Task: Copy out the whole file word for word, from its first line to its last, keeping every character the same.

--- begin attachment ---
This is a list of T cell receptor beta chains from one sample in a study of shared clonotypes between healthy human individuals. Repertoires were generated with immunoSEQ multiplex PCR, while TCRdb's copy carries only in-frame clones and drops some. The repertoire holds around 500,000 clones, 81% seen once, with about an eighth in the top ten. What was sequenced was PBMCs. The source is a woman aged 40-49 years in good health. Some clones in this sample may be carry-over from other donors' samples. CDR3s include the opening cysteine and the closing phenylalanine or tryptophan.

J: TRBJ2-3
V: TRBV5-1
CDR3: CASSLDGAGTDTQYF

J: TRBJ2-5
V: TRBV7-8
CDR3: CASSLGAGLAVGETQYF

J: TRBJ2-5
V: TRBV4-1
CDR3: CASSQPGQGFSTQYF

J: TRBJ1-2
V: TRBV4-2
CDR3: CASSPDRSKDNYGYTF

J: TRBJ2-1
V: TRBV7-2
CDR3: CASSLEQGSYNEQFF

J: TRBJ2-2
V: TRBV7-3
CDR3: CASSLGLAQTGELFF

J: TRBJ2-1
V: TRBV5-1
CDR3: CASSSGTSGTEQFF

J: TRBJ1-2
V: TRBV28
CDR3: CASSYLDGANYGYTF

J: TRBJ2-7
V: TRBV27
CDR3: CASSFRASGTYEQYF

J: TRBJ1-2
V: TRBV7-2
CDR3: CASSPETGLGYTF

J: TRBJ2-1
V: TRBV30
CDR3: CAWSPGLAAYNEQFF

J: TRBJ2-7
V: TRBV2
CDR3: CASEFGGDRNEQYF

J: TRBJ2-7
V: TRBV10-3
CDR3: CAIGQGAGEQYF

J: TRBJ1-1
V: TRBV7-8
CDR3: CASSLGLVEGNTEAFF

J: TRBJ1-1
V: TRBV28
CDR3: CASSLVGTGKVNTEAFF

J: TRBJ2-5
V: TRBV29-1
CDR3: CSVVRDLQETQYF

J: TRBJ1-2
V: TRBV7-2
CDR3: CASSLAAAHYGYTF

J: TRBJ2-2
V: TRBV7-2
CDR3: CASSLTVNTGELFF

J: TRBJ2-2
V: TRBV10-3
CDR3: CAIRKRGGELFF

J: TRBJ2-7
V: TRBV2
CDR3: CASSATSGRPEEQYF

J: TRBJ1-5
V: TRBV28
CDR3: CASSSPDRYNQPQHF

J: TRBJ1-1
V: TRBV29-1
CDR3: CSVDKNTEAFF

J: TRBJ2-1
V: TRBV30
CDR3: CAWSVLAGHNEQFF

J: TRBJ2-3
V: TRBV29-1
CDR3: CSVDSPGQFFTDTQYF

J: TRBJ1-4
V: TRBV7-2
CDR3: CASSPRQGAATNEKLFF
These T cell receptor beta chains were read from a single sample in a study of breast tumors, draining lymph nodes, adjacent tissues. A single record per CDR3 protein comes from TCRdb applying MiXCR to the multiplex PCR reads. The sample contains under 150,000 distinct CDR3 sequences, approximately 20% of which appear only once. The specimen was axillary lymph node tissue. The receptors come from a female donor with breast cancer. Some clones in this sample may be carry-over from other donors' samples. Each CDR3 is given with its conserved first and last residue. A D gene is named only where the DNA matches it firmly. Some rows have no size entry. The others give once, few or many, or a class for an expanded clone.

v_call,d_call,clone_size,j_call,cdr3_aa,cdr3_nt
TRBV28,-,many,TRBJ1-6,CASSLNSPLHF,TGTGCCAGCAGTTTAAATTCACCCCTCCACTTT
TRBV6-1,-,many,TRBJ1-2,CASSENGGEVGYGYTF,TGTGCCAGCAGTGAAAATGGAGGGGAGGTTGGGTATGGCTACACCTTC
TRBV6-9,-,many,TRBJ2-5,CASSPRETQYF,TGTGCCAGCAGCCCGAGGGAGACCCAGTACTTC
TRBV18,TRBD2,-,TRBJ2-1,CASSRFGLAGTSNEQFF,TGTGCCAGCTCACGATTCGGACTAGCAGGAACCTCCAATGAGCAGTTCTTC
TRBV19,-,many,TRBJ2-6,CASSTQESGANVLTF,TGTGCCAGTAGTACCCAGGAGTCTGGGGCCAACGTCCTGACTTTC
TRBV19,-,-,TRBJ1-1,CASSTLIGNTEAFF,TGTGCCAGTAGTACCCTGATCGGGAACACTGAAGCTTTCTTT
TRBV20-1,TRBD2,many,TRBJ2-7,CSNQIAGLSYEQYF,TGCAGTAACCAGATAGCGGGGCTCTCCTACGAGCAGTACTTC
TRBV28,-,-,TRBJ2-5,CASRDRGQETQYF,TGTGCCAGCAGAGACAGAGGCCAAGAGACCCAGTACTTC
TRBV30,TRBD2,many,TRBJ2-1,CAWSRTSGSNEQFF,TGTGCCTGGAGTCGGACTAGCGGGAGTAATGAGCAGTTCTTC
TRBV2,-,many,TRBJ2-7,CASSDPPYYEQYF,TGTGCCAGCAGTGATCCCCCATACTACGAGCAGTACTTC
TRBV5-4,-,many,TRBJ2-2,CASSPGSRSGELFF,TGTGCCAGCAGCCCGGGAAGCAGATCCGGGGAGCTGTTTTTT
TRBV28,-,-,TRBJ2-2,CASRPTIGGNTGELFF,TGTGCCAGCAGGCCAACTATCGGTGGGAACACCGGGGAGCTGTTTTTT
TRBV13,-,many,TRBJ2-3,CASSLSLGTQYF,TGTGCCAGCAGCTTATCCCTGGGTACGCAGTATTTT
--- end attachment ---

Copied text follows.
This is a list of T cell receptor beta chains from one sample in a study of shared clonotypes between healthy human individuals. Repertoires were generated with immunoSEQ multiplex PCR, while TCRdb's copy carries only in-frame clones and drops some. The repertoire holds around 500,000 clones, 81% seen once, with about an eighth in the top ten. What was sequenced was PBMCs. The source is a woman aged 40-49 years in good health. Some clones in this sample may be carry-over from other donors' samples. CDR3s include the opening cysteine and the closing phenylalanine or tryptophan.

J: TRBJ2-3
V: TRBV5-1
CDR3: CASSLDGAGTDTQYF

J: TRBJ2-5
V: TRBV7-8
CDR3: CASSLGAGLAVGETQYF

J: TRBJ2-5
V: TRBV4-1
CDR3: CASSQPGQGFSTQYF

J: TRBJ1-2
V: TRBV4-2
CDR3: CASSPDRSKDNYGYTF

J: TRBJ2-1
V: TRBV7-2
CDR3: CASSLEQGSYNEQFF

J: TRBJ2-2
V: TRBV7-3
CDR3: CASSLGLAQTGELFF

J: TRBJ2-1
V: TRBV5-1
CDR3: CASSSGTSGTEQFF

J: TRBJ1-2
V: TRBV28
CDR3: CASSYLDGANYGYTF

J: TRBJ2-7
V: TRBV27
CDR3: CASSFRASGTYEQYF

J: TRBJ1-2
V: TRBV7-2
CDR3: CASSPETGLGYTF

J: TRBJ2-1
V: TRBV30
CDR3: CAWSPGLAAYNEQFF

J: TRBJ2-7
V: TRBV2
CDR3: CASEFGGDRNEQYF

J: TRBJ2-7
V: TRBV10-3
CDR3: CAIGQGAGEQYF

J: TRBJ1-1
V: TRBV7-8
CDR3: CASSLGLVEGNTEAFF

J: TRBJ1-1
V: TRBV28
CDR3: CASSLVGTGKVNTEAFF

J: TRBJ2-5
V: TRBV29-1
CDR3: CSVVRDLQETQYF

J: TRBJ1-2
V: TRBV7-2
CDR3: CASSLAAAHYGYTF

J: TRBJ2-2
V: TRBV7-2
CDR3: CASSLTVNTGELFF

J: TRBJ2-2
V: TRBV10-3
CDR3: CAIRKRGGELFF

J: TRBJ2-7
V: TRBV2
CDR3: CASSATSGRPEEQYF

J: TRBJ1-5
V: TRBV28
CDR3: CASSSPDRYNQPQHF

J: TRBJ1-1
V: TRBV29-1
CDR3: CSVDKNTEAFF

J: TRBJ2-1
V: TRBV30
CDR3: CAWSVLAGHNEQFF

J: TRBJ2-3
V: TRBV29-1
CDR3: CSVDSPGQFFTDTQYF

J: TRBJ1-4
V: TRBV7-2
CDR3: CASSPRQGAATNEKLFF
These T cell receptor beta chains were read from a single sample in a study of breast tumors, draining lymph nodes, adjacent tissues. A single record per CDR3 protein comes from TCRdb applying MiXCR to the multiplex PCR reads. The sample contains under 150,000 distinct CDR3 sequences, approximately 20% of which appear only once. The specimen was axillary lymph node tissue. The receptors come from a female donor with breast cancer. Some clones in this sample may be carry-over from other donors' samples. Each CDR3 is given with its conserved first and last residue. A D gene is named only where the DNA matches it firmly. Some rows have no size entry. The others give once, few or many, or a class for an expanded clone.

v_call,d_call,clone_size,j_call,cdr3_aa,cdr3_nt
TRBV28,-,many,TRBJ1-6,CASSLNSPLHF,TGTGCCAGCAGTTTAAATTCACCCCTCCACTTT
TRBV6-1,-,many,TRBJ1-2,CASSENGGEVGYGYTF,TGTGCCAGCAGTGAAAATGGAGGGGAGGTTGGGTATGGCTACACCTTC
TRBV6-9,-,many,TRBJ2-5,CASSPRETQYF,TGTGCCAGCAGCCCGAGGGAGACCCAGTACTTC
TRBV18,TRBD2,-,TRBJ2-1,CASSRFGLAGTSNEQFF,TGTGCCAGCTCACGATTCGGACTAGCAGGAACCTCCAATGAGCAGTTCTTC
TRBV19,-,many,TRBJ2-6,CASSTQESGANVLTF,TGTGCCAGTAGTACCCAGGAGTCTGGGGCCAACGTCCTGACTTTC
TRBV19,-,-,TRBJ1-1,CASSTLIGNTEAFF,TGTGCCAGTAGTACCCTGATCGGGAACACTGAAGCTTTCTTT
TRBV20-1,TRBD2,many,TRBJ2-7,CSNQIAGLSYEQYF,TGCAGTAACCAGATAGCGGGGCTCTCCTACGAGCAGTACTTC
TRBV28,-,-,TRBJ2-5,CASRDRGQETQYF,TGTGCCAGCAGAGACAGAGGCCAAGAGACCCAGTACTTC
TRBV30,TRBD2,many,TRBJ2-1,CAWSRTSGSNEQFF,TGTGCCTGGAGTCGGACTAGCGGGAGTAATGAGCAGTTCTTC
TRBV2,-,many,TRBJ2-7,CASSDPPYYEQYF,TGTGCCAGCAGTGATCCCCCATACTACGAGCAGTACTTC
TRBV5-4,-,many,TRBJ2-2,CASSPGSRSGELFF,TGTGCCAGCAGCCCGGGAAGCAGATCCGGGGAGCTGTTTTTT
TRBV28,-,-,TRBJ2-2,CASRPTIGGNTGELFF,TGTGCCAGCAGGCCAACTATCGGTGGGAACACCGGGGAGCTGTTTTTT
TRBV13,-,many,TRBJ2-3,CASSLSLGTQYF,TGTGCCAGCAGCTTATCCCTGGGTACGCAGTATTTT